How Will It Effect Your Skater This Season?
As you know, last year USA Hockey changed its rule about helmets, specifically regarding the expiration of the helmet “certification” based on the HECC approval ratings. At the outset, it is important for parents to know that this issue is one involving their children’s HEADS. In this day and age, the medical information regarding the consequences of concussions and their long term effects upon someone who has suffered a concussion is enormous. The age old belief that a young player, or anyone for that matter, could simply shrug off a concussive hit to the head with absolutely no consequence is simply incorrect. Concussions are perhaps the most common form of injury to contact sports players yet only recently has the medical information regarding the long term effects of concussions really been brought to center stage. In this vein, the ability to lessen the incidence of concussions or perhaps lessen the severity of concussions is of vital importance. The first step in the process for accomplishing these goals is to identify the importance of proper equipment for the head, namely the helmet. According to the literature, helmets are not designed to last forever nor maintain their protective qualities forever. USA Hockey has identified that helmets have a “useful” life and has amended its rules to reflect the manufacturer’s and HECC’s recommendations. Now, turning to our dilemma as officials and the implementation and enforcement of this rule, we all can see the difficulty with the rule itself. First and foremost, the player and his/her parents are responsible for wearing the proper equipment. The onus for doing so rests squarely on the player. Now I recognize that the younger the player, the more the responsibility rests on the parents. And perhaps parents require more awareness of the concussion issues but I would like to think that the parents have their player’s safety issue as a priority.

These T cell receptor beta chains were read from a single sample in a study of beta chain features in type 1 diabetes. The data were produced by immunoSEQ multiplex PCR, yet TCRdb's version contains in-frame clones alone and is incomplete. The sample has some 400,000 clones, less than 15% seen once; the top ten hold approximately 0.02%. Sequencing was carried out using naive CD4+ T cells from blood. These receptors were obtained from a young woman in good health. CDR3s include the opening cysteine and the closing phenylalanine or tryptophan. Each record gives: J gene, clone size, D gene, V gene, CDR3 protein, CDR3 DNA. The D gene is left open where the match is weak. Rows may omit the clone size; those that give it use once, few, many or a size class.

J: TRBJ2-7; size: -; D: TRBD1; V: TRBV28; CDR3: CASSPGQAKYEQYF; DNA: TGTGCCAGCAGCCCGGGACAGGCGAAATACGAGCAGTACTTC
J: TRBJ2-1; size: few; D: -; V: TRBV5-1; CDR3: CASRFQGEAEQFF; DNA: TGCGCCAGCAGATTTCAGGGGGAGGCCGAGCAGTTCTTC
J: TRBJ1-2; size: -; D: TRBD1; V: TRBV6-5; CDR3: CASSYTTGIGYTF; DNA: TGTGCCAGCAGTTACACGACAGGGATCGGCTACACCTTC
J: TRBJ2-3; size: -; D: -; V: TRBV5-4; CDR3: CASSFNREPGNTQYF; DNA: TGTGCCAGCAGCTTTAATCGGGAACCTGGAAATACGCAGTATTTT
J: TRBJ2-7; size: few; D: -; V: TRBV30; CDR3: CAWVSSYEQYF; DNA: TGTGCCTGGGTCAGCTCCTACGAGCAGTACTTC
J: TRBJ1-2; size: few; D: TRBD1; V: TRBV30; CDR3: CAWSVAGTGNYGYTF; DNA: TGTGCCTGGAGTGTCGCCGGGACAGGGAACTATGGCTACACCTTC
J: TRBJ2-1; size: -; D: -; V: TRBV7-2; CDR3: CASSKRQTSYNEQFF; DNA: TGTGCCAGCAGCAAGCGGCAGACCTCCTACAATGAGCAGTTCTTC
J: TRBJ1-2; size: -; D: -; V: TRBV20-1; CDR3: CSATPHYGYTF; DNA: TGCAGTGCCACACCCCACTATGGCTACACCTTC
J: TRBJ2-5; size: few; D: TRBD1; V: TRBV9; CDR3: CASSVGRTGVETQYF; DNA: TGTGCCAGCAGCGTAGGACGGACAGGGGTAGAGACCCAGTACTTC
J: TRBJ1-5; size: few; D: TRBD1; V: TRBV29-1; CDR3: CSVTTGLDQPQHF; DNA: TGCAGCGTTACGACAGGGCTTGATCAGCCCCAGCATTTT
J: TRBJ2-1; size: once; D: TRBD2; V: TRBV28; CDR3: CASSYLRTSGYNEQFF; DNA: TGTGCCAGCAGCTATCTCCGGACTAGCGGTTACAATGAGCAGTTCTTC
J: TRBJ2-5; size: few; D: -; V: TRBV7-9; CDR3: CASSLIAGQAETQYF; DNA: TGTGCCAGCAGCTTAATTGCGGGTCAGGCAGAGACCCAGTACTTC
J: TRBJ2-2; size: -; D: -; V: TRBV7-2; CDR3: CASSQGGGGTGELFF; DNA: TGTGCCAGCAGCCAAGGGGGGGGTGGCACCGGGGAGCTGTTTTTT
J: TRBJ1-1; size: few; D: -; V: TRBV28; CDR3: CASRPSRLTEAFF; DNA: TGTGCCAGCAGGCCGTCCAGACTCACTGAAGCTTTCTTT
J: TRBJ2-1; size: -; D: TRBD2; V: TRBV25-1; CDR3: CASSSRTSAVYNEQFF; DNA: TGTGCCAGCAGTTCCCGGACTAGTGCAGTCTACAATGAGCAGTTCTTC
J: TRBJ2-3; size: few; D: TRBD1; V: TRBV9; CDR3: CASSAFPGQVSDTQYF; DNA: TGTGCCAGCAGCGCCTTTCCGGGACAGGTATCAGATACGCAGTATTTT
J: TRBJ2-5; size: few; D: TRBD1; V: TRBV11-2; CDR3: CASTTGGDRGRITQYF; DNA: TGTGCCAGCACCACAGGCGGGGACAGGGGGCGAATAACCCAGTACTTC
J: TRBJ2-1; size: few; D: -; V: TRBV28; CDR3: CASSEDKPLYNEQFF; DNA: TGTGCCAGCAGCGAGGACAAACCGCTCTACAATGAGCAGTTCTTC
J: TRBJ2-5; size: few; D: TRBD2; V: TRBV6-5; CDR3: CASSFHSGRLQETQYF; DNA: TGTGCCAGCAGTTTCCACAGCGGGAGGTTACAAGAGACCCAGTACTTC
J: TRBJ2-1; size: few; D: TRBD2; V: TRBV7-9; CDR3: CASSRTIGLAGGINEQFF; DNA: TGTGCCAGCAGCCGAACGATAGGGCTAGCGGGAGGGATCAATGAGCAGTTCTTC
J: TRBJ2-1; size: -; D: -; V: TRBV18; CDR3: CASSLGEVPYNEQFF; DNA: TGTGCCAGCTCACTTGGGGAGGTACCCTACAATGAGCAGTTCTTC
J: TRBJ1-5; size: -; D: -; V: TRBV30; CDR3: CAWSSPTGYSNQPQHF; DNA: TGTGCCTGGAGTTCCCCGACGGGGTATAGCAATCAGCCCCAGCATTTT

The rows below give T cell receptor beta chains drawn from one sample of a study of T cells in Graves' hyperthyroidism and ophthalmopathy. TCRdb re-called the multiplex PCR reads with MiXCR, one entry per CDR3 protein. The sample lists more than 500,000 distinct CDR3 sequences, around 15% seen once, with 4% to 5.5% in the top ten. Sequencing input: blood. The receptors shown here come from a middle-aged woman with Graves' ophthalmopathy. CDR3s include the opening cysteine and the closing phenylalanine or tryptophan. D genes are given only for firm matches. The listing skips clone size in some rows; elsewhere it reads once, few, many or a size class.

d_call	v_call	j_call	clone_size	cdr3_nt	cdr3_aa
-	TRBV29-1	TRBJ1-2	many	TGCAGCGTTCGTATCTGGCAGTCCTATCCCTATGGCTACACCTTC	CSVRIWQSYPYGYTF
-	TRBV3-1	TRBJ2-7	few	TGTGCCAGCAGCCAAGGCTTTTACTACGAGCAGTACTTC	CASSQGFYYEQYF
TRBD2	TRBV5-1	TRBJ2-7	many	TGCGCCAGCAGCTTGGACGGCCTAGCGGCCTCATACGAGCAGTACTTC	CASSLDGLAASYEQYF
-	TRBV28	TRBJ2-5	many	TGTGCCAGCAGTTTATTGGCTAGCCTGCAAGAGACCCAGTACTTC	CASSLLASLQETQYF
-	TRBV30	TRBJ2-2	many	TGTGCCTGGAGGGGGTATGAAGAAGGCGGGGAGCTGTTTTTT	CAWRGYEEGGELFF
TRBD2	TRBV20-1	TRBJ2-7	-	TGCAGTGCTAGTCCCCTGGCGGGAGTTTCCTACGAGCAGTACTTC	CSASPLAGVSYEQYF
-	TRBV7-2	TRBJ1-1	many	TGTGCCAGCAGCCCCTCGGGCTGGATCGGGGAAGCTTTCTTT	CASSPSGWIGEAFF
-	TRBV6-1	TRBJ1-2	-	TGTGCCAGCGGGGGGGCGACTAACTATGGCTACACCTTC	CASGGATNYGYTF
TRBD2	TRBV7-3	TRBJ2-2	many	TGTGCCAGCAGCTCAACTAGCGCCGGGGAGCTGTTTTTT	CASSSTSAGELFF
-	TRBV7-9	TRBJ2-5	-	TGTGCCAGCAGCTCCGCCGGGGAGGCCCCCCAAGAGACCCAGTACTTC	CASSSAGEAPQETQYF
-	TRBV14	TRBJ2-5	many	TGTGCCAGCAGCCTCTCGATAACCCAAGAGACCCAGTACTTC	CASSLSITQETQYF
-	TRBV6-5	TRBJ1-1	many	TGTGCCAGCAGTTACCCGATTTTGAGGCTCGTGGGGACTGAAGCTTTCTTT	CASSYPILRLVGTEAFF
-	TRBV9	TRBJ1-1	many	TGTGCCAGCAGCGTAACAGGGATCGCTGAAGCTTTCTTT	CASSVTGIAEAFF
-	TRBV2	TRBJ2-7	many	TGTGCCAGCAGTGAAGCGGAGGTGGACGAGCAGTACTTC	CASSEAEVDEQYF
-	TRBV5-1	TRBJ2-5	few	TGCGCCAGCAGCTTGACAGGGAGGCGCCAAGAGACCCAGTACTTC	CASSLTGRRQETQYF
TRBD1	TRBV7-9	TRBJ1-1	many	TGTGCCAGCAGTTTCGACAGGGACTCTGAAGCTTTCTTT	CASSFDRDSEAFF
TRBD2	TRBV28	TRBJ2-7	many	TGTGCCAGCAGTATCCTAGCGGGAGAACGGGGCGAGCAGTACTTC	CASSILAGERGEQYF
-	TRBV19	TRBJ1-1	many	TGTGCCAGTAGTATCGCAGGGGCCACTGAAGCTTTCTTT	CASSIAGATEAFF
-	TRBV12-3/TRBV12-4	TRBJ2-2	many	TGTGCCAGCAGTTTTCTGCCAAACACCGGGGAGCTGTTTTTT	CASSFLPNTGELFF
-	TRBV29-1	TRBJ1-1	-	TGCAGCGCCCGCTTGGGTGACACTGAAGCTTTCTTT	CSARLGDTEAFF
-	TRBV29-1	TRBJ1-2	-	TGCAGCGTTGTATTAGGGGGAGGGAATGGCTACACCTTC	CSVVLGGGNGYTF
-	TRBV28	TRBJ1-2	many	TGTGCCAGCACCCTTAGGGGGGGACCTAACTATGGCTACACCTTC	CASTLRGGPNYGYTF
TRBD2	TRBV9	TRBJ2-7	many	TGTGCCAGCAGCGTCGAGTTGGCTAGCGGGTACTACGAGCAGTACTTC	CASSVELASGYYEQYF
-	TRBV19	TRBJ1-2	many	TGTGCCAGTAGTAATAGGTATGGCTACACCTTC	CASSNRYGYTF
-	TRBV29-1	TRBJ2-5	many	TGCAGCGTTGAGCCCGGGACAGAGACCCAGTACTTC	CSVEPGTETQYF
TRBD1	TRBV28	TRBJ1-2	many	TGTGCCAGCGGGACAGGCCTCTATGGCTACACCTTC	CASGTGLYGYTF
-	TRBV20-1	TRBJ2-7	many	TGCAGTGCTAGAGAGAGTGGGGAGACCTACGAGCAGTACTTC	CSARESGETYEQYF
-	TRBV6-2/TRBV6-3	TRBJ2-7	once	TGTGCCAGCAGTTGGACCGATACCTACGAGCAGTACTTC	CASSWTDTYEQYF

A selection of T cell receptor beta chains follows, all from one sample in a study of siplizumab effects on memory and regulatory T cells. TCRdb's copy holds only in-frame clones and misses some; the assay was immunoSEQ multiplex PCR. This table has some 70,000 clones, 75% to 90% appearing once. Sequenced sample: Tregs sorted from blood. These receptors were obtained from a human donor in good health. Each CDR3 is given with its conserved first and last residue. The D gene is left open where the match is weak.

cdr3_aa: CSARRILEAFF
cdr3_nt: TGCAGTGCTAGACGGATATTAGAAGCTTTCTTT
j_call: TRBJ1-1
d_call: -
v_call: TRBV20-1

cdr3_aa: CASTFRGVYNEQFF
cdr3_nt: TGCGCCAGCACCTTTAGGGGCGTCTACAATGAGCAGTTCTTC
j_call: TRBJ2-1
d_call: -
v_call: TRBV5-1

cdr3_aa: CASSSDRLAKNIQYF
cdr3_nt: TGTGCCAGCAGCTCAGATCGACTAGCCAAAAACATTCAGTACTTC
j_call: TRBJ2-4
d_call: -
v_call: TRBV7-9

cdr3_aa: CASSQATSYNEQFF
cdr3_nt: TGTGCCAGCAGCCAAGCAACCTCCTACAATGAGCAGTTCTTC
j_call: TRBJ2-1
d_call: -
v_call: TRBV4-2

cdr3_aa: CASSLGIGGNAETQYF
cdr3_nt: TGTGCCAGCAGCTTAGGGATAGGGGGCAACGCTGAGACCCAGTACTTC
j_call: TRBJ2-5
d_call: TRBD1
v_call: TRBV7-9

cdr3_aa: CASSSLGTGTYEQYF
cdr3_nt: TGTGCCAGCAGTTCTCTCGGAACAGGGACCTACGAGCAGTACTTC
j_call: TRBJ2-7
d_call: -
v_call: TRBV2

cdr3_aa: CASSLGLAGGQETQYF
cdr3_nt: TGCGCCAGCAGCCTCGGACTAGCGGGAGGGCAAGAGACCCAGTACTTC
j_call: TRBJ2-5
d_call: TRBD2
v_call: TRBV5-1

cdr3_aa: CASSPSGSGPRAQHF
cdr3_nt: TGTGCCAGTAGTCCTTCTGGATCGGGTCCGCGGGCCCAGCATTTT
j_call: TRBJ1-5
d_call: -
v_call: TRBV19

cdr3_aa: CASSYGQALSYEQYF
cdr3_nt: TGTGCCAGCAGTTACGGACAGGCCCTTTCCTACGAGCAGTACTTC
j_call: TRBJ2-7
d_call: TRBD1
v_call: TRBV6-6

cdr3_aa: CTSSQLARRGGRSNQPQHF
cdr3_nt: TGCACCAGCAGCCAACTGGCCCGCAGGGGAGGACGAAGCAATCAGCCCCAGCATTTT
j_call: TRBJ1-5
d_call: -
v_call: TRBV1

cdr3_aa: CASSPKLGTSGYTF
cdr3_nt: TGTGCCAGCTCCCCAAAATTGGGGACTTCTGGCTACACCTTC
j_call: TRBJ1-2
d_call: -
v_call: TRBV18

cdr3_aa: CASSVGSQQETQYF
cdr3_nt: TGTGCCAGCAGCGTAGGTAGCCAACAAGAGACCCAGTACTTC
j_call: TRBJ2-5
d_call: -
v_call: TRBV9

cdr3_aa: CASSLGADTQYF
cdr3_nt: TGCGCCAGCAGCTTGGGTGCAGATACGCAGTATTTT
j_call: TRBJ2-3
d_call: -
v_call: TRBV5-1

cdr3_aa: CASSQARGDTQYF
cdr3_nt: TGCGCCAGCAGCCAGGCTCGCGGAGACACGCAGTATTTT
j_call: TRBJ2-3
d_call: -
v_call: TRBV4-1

Next, if an HECC sticker is affixed to the helmet, it will contain the effective date for that helmet. The rule indicates that an invalid helmet date should render the player ineligible for the game (Rule 304 states: (Note) HECC certification includes an expiration date on the sticker and a helmet that has an expiration date that has expired is no longer considered certified. The player may not wear a helmet that does not have a valid and current certification sticker). I appreciate that we all want the players to play but this is only part of the relevant statement. The actual statement is that we all want the players to play in as safe an environment as possible and this includes wearing the proper equipment. The underlined portion is obviously the remainder of the sentence.
If no sticker is affixed to the helmet, the officials are permitted to inspect the helmet to ensure it meets the safety requirements of a helmet. Visually, the officials will certainly be able to see if the helmet contains the necessary clips, snaps, chin strap, “J” hooks, ear flaps, etc., and if it does not, it is an equipment violation and the player shall be sent off the ice. Similarly, if a goalie mask or any facemask for that matter is of such a quality that a butt end of a stick could penetrate through the cage openings, that facemask is not permitted and that player shall be sent off the ice.
The issues officials face are readily apparent and are also difficult because the violations are of such character that he player may not be eligible for that game. Additionally, the time involved to visually inspect each and every helmet each and every game is a competing interest. Optimally, the players will utilize appropriate equipment and this will not be an issue.
We will discuss these and other issues during seminar season with all Illinois officials.